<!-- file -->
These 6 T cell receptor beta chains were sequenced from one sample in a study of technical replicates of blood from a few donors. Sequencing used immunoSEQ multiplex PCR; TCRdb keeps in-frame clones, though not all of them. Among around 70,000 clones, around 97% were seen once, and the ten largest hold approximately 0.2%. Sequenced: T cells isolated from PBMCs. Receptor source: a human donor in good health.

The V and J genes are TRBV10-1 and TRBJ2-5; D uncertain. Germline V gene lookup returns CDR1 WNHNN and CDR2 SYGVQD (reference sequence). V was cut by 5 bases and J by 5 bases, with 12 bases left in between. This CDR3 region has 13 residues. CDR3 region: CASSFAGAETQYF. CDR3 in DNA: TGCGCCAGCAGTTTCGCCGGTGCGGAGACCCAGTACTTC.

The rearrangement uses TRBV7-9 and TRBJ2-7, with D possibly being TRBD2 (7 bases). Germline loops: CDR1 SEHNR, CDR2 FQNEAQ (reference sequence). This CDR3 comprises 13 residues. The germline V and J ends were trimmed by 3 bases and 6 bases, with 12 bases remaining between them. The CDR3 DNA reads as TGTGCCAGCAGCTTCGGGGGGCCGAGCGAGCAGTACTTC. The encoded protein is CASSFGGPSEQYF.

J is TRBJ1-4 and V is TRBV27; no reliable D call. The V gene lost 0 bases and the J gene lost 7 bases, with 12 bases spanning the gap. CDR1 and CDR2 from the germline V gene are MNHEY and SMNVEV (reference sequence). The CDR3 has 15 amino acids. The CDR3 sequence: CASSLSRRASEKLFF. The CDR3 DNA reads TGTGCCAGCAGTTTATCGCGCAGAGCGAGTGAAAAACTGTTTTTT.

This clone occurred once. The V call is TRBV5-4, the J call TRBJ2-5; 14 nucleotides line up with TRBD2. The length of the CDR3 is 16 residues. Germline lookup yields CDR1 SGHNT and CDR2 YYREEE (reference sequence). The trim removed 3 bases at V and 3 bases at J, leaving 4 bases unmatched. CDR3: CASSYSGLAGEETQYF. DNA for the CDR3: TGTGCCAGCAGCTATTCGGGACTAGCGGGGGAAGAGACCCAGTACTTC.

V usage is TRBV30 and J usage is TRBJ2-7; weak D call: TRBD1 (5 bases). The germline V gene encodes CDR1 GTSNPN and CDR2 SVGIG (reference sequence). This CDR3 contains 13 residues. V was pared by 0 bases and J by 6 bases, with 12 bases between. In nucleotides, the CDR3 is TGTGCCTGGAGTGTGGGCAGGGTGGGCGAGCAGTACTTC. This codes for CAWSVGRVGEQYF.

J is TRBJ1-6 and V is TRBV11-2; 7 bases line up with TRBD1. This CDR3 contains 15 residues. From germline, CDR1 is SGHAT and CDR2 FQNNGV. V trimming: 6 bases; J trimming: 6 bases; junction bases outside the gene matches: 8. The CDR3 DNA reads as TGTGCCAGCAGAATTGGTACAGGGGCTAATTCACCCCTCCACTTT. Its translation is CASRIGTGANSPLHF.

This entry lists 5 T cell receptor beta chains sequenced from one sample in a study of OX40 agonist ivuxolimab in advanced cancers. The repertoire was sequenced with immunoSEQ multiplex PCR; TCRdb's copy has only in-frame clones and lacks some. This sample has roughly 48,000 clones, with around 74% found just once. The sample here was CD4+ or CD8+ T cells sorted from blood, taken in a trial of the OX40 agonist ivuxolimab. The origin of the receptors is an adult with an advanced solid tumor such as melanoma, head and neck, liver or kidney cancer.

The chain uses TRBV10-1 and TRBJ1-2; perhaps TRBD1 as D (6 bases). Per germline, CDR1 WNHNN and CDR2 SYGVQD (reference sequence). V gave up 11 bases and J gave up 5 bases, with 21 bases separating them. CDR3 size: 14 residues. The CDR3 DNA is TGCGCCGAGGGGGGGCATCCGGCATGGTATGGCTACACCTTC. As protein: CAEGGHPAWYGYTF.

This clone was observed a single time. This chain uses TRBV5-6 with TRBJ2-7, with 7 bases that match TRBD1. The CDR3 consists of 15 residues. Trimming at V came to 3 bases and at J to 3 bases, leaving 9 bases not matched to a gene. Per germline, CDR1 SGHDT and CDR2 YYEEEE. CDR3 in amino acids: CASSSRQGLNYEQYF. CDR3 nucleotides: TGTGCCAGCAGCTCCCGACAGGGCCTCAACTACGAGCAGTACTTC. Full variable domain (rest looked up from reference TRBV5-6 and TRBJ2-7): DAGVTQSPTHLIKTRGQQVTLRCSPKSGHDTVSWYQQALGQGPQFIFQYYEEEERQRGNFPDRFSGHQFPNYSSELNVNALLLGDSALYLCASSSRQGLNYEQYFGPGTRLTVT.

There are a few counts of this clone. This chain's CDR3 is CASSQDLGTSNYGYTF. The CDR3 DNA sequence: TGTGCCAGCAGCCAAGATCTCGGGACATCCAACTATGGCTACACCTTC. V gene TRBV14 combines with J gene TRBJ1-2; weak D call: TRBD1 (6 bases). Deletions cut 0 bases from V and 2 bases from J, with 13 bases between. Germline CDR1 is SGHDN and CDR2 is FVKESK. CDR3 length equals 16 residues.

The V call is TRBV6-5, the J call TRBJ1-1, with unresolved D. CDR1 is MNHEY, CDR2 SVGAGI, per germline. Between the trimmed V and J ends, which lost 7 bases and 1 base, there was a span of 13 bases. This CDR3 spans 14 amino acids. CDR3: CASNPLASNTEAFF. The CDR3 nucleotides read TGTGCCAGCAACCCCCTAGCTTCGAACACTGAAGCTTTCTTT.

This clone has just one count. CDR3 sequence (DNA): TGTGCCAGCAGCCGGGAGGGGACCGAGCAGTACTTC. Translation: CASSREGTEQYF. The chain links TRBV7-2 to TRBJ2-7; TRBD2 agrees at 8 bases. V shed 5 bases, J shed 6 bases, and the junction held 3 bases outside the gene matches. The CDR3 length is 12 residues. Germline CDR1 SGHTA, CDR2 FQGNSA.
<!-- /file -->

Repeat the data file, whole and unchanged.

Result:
These 6 T cell receptor beta chains were sequenced from one sample in a study of technical replicates of blood from a few donors. Sequencing used immunoSEQ multiplex PCR; TCRdb keeps in-frame clones, though not all of them. Among around 70,000 clones, around 97% were seen once, and the ten largest hold approximately 0.2%. Sequenced: T cells isolated from PBMCs. Receptor source: a human donor in good health.

The V and J genes are TRBV10-1 and TRBJ2-5; D uncertain. Germline V gene lookup returns CDR1 WNHNN and CDR2 SYGVQD (reference sequence). V was cut by 5 bases and J by 5 bases, with 12 bases left in between. This CDR3 region has 13 residues. CDR3 region: CASSFAGAETQYF. CDR3 in DNA: TGCGCCAGCAGTTTCGCCGGTGCGGAGACCCAGTACTTC.

The rearrangement uses TRBV7-9 and TRBJ2-7, with D possibly being TRBD2 (7 bases). Germline loops: CDR1 SEHNR, CDR2 FQNEAQ (reference sequence). This CDR3 comprises 13 residues. The germline V and J ends were trimmed by 3 bases and 6 bases, with 12 bases remaining between them. The CDR3 DNA reads as TGTGCCAGCAGCTTCGGGGGGCCGAGCGAGCAGTACTTC. The encoded protein is CASSFGGPSEQYF.

J is TRBJ1-4 and V is TRBV27; no reliable D call. The V gene lost 0 bases and the J gene lost 7 bases, with 12 bases spanning the gap. CDR1 and CDR2 from the germline V gene are MNHEY and SMNVEV (reference sequence). The CDR3 has 15 amino acids. The CDR3 sequence: CASSLSRRASEKLFF. The CDR3 DNA reads TGTGCCAGCAGTTTATCGCGCAGAGCGAGTGAAAAACTGTTTTTT.

This clone occurred once. The V call is TRBV5-4, the J call TRBJ2-5; 14 nucleotides line up with TRBD2. The length of the CDR3 is 16 residues. Germline lookup yields CDR1 SGHNT and CDR2 YYREEE (reference sequence). The trim removed 3 bases at V and 3 bases at J, leaving 4 bases unmatched. CDR3: CASSYSGLAGEETQYF. DNA for the CDR3: TGTGCCAGCAGCTATTCGGGACTAGCGGGGGAAGAGACCCAGTACTTC.

V usage is TRBV30 and J usage is TRBJ2-7; weak D call: TRBD1 (5 bases). The germline V gene encodes CDR1 GTSNPN and CDR2 SVGIG (reference sequence). This CDR3 contains 13 residues. V was pared by 0 bases and J by 6 bases, with 12 bases between. In nucleotides, the CDR3 is TGTGCCTGGAGTGTGGGCAGGGTGGGCGAGCAGTACTTC. This codes for CAWSVGRVGEQYF.

J is TRBJ1-6 and V is TRBV11-2; 7 bases line up with TRBD1. This CDR3 contains 15 residues. From germline, CDR1 is SGHAT and CDR2 FQNNGV. V trimming: 6 bases; J trimming: 6 bases; junction bases outside the gene matches: 8. The CDR3 DNA reads as TGTGCCAGCAGAATTGGTACAGGGGCTAATTCACCCCTCCACTTT. Its translation is CASRIGTGANSPLHF.

This entry lists 5 T cell receptor beta chains sequenced from one sample in a study of OX40 agonist ivuxolimab in advanced cancers. The repertoire was sequenced with immunoSEQ multiplex PCR; TCRdb's copy has only in-frame clones and lacks some. This sample has roughly 48,000 clones, with around 74% found just once. The sample here was CD4+ or CD8+ T cells sorted from blood, taken in a trial of the OX40 agonist ivuxolimab. The origin of the receptors is an adult with an advanced solid tumor such as melanoma, head and neck, liver or kidney cancer.

The chain uses TRBV10-1 and TRBJ1-2; perhaps TRBD1 as D (6 bases). Per germline, CDR1 WNHNN and CDR2 SYGVQD (reference sequence). V gave up 11 bases and J gave up 5 bases, with 21 bases separating them. CDR3 size: 14 residues. The CDR3 DNA is TGCGCCGAGGGGGGGCATCCGGCATGGTATGGCTACACCTTC. As protein: CAEGGHPAWYGYTF.

This clone was observed a single time. This chain uses TRBV5-6 with TRBJ2-7, with 7 bases that match TRBD1. The CDR3 consists of 15 residues. Trimming at V came to 3 bases and at J to 3 bases, leaving 9 bases not matched to a gene. Per germline, CDR1 SGHDT and CDR2 YYEEEE. CDR3 in amino acids: CASSSRQGLNYEQYF. CDR3 nucleotides: TGTGCCAGCAGCTCCCGACAGGGCCTCAACTACGAGCAGTACTTC. Full variable domain (rest looked up from reference TRBV5-6 and TRBJ2-7): DAGVTQSPTHLIKTRGQQVTLRCSPKSGHDTVSWYQQALGQGPQFIFQYYEEEERQRGNFPDRFSGHQFPNYSSELNVNALLLGDSALYLCASSSRQGLNYEQYFGPGTRLTVT.

There are a few counts of this clone. This chain's CDR3 is CASSQDLGTSNYGYTF. The CDR3 DNA sequence: TGTGCCAGCAGCCAAGATCTCGGGACATCCAACTATGGCTACACCTTC. V gene TRBV14 combines with J gene TRBJ1-2; weak D call: TRBD1 (6 bases). Deletions cut 0 bases from V and 2 bases from J, with 13 bases between. Germline CDR1 is SGHDN and CDR2 is FVKESK. CDR3 length equals 16 residues.

The V call is TRBV6-5, the J call TRBJ1-1, with unresolved D. CDR1 is MNHEY, CDR2 SVGAGI, per germline. Between the trimmed V and J ends, which lost 7 bases and 1 base, there was a span of 13 bases. This CDR3 spans 14 amino acids. CDR3: CASNPLASNTEAFF. The CDR3 nucleotides read TGTGCCAGCAACCCCCTAGCTTCGAACACTGAAGCTTTCTTT.

This clone has just one count. CDR3 sequence (DNA): TGTGCCAGCAGCCGGGAGGGGACCGAGCAGTACTTC. Translation: CASSREGTEQYF. The chain links TRBV7-2 to TRBJ2-7; TRBD2 agrees at 8 bases. V shed 5 bases, J shed 6 bases, and the junction held 3 bases outside the gene matches. The CDR3 length is 12 residues. Germline CDR1 SGHTA, CDR2 FQGNSA.